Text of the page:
Art, food and more…

Kansas City is a wonderful town. Much like Minneapolis it is often maligned for being smack dab in the center of flyover land. Don’t let this fool you–it has much to offer any visitor.

The weather is almost spring-like with early February temps in the 50’s. The city’s grid is easy to navigate and understand — especially with GPS. The object of my search is the Nelson-Atkins Art Museum. This Museum recently benefited from a new addition that now houses its more contemporary art collection. The addition is nearly 1/2 mile in length and looks much like the “Time Tunnel”; this was a 1960’s television show based on the premise that explorers would dash into a large cornucopia or ear trumpet in order to travel through time. The new addition looks completely alien to the original more classically design main building — yet somehow it works!

The Nelson-Atkins has a number of galleries or chambers that exhibit art/artifacts from around the world; the cultural exhibits that focused on China, India and Italy were particularly interesting since each contained reconstructed rooms from those countries. The art collection contains everything from Cubists to American Folk Art. Thomas Benton Hart who hailed from this area was heavily represented in the American Art sections.

Here are some examples of the Museum’s collection:






After a few hours of museum surfing hunger pangs were setting in. Having heard so much about Kansas City barbecue the only real issue was selecting the right place to eat. After a quick google search we chose “Danny Edward’s Boulevard Barbecue”. Lucky for us it was a scant 10 minutes away since it was nearly 2pm and the restaurant was only open until 3pm. The place is cinderblock building located in an industrial area along railroad tracks–perfect I thought. Once inside the wait-staff was more than accommodating. The special was a full rack of pork spareribs–delicious with or without sauce! We chose three sides and proceeded to “chow down”.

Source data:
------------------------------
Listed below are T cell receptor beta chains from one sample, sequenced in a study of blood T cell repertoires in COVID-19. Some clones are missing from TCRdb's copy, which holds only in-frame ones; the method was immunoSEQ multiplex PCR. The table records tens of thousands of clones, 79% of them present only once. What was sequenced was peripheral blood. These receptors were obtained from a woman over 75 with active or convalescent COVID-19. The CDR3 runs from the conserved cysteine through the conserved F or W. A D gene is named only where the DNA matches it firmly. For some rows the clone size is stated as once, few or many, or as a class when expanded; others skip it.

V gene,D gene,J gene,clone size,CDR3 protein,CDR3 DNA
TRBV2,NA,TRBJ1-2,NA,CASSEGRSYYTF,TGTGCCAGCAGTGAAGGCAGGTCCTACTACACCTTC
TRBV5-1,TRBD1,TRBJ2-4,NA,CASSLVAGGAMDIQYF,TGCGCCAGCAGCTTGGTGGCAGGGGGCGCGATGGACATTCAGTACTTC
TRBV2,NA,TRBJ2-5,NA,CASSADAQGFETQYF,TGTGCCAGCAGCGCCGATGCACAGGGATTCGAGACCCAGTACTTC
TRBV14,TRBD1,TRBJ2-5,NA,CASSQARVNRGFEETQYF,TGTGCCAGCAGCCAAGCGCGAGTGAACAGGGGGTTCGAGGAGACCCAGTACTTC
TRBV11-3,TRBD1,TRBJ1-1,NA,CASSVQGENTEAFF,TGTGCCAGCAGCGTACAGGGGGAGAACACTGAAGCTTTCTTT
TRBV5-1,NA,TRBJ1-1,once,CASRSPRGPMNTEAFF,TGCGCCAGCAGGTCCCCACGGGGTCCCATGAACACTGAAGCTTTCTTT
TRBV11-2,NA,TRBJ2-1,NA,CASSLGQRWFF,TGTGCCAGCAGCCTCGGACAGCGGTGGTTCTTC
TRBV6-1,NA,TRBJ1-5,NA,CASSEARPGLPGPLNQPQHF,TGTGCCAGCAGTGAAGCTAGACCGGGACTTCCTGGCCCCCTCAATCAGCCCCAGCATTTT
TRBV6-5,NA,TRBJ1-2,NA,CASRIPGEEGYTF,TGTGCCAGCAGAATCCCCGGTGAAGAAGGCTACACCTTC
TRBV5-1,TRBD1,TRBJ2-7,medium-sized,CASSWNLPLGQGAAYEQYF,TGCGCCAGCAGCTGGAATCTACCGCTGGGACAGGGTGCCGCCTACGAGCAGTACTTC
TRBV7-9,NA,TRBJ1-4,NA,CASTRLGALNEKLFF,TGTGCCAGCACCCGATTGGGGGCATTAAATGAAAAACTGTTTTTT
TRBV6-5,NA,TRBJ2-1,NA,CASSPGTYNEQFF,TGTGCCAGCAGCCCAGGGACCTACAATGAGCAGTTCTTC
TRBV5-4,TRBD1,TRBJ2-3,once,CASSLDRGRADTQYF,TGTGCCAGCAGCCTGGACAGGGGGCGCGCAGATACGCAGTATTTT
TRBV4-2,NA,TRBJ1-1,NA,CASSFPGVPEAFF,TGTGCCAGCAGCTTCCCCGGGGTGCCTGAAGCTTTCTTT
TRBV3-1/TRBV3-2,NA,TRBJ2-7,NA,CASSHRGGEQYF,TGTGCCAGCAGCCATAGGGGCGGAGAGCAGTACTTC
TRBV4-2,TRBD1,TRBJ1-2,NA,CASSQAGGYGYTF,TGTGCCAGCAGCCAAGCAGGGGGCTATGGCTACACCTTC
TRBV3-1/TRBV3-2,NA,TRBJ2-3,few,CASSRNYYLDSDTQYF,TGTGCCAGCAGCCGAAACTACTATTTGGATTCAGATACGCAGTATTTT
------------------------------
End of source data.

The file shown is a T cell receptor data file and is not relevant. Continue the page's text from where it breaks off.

Our post-feast thought was we need to walk some more so we decided to go to the Kemper Museum of Contemporary Art. This museum is smaller in scale and full of more avant-garde works. It was sponsoring several special exhibits including paintings of Black Jazz Musicians like Count Basie by Fredrick James Brown and an exhibit named “Scanning the Horizon”. The museum has the appearance of a flying saucer which dovetails nicely with the artwork on display.




The day was topped off with an lovely evening stroll around the “Plaza Shopping District”. This is the original leisure mall concept taken to the nth degree. Only shopping areas in Sarasota, Beverly Hills and Michigan Avenue can compare. Dazzling lighting, oodles of restaurants and an unknown number of tony boutiques makes shopping here as decadent a pleasure as anyone could ever imagine. Though I am not much for shopping I did encounter two interesting displays of human joy. The first was a very loud and talented bagpiper playing Scottish pipes; and the second was a band of dancing/chanting Hare Krishna’s. The Krishna’s were particularly appealing since one rarely sees them in public these days.


It was a wondrously full day. We will have to return again so that we can visit other sites like the Harry S Truman Library and Museum and the Negro Leagues Museum. Not to mention taking the opportunity to attend a Royals baseball game–hmmmm…maybe this summer…


About tourdetom

I'm retired. Travel a lot.
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